>> A few workers applauded their boss for eliminating needless tasks. One worker said that his boss minimized time-wasting Excel spreadsheets, and eliminated repetitive and detailed PowerPoint briefs when possible.

>> Managers who acted quickly on deadlines and planned ahead so employees were not scrambling at the last minute got high marks, even though most employees understood that eleventh-hour jobs do occasionally happen. Employees say they recognized the managers' efforts to strategically plan to precluded those frantic moments. This ultimately makes the employees' jobs easier and more manageable.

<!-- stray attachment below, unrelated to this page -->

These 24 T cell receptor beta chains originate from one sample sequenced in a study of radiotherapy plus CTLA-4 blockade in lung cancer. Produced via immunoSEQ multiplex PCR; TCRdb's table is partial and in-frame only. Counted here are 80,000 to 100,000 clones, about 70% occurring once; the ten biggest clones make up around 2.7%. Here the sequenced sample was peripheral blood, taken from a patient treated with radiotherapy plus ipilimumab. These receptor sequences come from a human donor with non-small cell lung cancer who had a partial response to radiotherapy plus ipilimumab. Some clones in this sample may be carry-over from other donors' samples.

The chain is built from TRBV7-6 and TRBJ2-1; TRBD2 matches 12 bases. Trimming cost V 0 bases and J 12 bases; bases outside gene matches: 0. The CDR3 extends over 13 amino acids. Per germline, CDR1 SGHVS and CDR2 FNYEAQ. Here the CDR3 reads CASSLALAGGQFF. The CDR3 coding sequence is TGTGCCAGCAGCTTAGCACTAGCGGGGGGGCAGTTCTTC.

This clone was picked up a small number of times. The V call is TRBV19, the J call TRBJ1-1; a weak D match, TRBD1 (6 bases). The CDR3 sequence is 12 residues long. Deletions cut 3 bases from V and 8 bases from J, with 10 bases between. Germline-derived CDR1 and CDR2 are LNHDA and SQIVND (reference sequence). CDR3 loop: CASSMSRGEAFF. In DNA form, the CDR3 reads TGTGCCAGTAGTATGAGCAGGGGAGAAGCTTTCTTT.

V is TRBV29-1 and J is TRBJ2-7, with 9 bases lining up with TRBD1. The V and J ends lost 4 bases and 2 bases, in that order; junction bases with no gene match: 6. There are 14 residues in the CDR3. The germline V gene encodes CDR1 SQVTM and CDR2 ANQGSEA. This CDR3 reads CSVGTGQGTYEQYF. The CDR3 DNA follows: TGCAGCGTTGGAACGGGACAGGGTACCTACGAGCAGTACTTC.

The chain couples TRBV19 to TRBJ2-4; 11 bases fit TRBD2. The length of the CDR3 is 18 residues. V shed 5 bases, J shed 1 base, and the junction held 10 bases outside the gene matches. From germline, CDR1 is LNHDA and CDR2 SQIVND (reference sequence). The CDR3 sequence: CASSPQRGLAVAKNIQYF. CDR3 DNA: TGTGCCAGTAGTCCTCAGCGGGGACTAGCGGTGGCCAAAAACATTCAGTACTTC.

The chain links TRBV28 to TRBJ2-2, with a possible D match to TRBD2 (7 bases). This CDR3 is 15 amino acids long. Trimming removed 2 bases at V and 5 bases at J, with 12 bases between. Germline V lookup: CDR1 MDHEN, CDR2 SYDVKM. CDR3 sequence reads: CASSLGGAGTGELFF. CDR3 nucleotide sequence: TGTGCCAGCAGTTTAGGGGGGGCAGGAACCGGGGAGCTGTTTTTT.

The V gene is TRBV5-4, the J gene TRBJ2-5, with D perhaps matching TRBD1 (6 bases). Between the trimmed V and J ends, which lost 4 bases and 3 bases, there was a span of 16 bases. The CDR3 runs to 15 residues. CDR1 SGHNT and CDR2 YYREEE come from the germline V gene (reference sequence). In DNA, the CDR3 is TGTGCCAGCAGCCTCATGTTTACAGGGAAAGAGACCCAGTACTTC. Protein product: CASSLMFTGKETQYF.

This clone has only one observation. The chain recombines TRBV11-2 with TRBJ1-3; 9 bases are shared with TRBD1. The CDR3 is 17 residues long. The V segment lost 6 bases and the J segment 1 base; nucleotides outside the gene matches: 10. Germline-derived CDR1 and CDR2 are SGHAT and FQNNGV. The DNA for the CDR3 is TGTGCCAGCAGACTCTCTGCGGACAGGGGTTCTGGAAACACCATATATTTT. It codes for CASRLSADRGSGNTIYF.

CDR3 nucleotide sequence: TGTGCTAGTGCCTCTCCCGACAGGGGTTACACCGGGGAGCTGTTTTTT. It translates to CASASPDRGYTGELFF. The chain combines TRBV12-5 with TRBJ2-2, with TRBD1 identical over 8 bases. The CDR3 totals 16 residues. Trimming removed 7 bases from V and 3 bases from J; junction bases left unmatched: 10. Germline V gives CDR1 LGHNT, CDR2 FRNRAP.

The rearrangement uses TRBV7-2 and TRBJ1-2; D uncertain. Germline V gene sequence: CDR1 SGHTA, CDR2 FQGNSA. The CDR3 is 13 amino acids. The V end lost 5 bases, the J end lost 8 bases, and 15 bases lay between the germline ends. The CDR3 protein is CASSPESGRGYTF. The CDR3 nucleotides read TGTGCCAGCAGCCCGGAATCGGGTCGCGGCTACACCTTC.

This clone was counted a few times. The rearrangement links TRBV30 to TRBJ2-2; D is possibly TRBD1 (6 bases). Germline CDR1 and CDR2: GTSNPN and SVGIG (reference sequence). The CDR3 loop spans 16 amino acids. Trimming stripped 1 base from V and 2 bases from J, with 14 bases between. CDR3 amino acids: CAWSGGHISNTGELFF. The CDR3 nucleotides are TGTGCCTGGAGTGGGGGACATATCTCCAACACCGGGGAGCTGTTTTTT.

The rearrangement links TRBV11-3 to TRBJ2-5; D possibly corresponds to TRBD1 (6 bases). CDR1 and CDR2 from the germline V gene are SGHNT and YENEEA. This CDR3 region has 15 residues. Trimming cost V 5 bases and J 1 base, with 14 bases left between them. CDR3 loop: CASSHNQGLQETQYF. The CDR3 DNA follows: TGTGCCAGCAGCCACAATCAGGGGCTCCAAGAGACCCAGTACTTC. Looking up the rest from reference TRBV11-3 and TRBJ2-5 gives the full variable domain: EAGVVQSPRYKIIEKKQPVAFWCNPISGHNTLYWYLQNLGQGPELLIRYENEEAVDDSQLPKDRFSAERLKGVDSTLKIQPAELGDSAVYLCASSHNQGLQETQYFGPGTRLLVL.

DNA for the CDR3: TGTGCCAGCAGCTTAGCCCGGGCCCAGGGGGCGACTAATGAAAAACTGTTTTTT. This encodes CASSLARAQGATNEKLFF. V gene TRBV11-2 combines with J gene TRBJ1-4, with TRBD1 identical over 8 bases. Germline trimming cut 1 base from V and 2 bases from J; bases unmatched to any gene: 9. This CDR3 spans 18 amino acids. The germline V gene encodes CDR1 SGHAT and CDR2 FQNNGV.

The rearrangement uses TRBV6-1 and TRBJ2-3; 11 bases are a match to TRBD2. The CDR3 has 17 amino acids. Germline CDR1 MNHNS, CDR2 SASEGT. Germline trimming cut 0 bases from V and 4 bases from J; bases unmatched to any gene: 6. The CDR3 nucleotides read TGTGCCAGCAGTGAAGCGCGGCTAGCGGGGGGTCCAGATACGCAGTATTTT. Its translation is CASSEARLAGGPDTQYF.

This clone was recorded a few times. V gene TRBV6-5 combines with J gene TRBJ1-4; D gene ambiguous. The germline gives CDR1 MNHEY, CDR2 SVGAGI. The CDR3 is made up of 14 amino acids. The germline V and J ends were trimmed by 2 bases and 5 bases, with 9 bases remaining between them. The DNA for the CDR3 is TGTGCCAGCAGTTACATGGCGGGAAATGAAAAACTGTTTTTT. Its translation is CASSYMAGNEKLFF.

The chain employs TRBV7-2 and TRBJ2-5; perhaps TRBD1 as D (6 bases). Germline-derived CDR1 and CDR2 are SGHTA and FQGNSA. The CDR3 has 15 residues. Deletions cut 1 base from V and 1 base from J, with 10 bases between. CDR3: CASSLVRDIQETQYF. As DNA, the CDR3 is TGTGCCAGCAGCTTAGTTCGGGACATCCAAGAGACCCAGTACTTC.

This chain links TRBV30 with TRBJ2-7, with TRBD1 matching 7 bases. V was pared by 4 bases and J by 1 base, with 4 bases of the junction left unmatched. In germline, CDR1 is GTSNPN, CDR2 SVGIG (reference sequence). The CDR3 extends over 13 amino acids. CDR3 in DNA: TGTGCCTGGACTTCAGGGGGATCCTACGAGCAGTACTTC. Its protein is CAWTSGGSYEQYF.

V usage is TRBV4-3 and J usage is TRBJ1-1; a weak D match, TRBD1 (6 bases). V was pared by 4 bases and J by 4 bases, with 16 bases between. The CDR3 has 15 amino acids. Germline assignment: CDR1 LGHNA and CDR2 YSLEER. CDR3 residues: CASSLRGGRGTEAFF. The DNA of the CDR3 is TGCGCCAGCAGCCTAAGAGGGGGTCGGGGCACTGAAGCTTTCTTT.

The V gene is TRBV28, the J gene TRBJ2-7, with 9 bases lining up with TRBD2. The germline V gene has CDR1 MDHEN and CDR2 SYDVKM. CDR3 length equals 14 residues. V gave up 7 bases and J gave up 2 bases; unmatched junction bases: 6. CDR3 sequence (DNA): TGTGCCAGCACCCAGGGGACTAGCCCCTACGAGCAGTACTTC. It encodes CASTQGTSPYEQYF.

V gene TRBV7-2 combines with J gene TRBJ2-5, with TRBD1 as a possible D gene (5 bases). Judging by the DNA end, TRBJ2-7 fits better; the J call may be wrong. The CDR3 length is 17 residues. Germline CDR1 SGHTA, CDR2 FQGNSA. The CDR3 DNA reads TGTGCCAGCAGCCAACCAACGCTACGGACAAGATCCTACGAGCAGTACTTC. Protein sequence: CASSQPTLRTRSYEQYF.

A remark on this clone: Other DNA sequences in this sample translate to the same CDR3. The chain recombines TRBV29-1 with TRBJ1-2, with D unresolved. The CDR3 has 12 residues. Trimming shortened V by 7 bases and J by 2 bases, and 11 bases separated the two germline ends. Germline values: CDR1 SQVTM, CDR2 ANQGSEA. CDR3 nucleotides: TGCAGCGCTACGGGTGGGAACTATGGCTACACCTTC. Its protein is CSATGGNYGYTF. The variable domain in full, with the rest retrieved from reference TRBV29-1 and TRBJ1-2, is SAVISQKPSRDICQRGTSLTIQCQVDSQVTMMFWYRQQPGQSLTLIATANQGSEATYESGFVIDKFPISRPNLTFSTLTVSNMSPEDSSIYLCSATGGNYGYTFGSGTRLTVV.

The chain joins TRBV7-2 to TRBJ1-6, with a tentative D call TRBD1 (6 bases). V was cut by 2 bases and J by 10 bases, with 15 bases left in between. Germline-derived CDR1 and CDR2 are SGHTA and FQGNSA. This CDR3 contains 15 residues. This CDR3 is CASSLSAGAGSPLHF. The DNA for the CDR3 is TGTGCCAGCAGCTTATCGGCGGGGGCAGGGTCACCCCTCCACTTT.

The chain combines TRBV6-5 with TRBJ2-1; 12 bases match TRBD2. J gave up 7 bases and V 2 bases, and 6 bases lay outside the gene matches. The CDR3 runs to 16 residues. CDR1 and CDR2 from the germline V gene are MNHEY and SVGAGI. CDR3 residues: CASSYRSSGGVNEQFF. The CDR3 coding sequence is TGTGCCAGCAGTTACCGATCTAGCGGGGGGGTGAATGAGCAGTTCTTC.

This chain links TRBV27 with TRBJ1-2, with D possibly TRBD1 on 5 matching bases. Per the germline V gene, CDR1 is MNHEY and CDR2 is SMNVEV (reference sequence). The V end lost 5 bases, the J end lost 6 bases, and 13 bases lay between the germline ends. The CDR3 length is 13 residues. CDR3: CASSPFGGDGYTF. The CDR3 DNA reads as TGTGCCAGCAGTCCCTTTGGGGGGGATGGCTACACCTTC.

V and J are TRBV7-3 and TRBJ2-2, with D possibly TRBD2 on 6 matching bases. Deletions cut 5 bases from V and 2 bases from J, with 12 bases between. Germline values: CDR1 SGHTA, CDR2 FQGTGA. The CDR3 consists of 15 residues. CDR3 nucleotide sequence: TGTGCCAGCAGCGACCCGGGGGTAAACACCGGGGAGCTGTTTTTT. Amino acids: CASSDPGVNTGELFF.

>> Fairness in the workplace was frequently cited. Firm, but fair, is admired.

>> The action (or inaction) employees enjoyed on a daily basis was to not be nagged. Not ignored, and not neglected, but left alone and trusted to perform their duties. No one wanted a boss who hovers over them. "I don't feel micro-managed" was a credit to the bosses' managerial abilities.

>> A cash bonus or a promotion for hard work was, not surprisingly, repeatedly mentioned and served to inspire loyalty toward both the boss and the organization.


The boss has to know the job. It is great when the boss offers intelligent instructions, provides positive and constructive feedback while promoting, and recognizes those who deserve it. Smart bosses also seem to promote confidence among their employees. Not every leader realizes that part of his or her job is to be a teacher; but the truly fabulous bosses show greatness through sharing what they know, and by helping the individuals who work for them learn the business.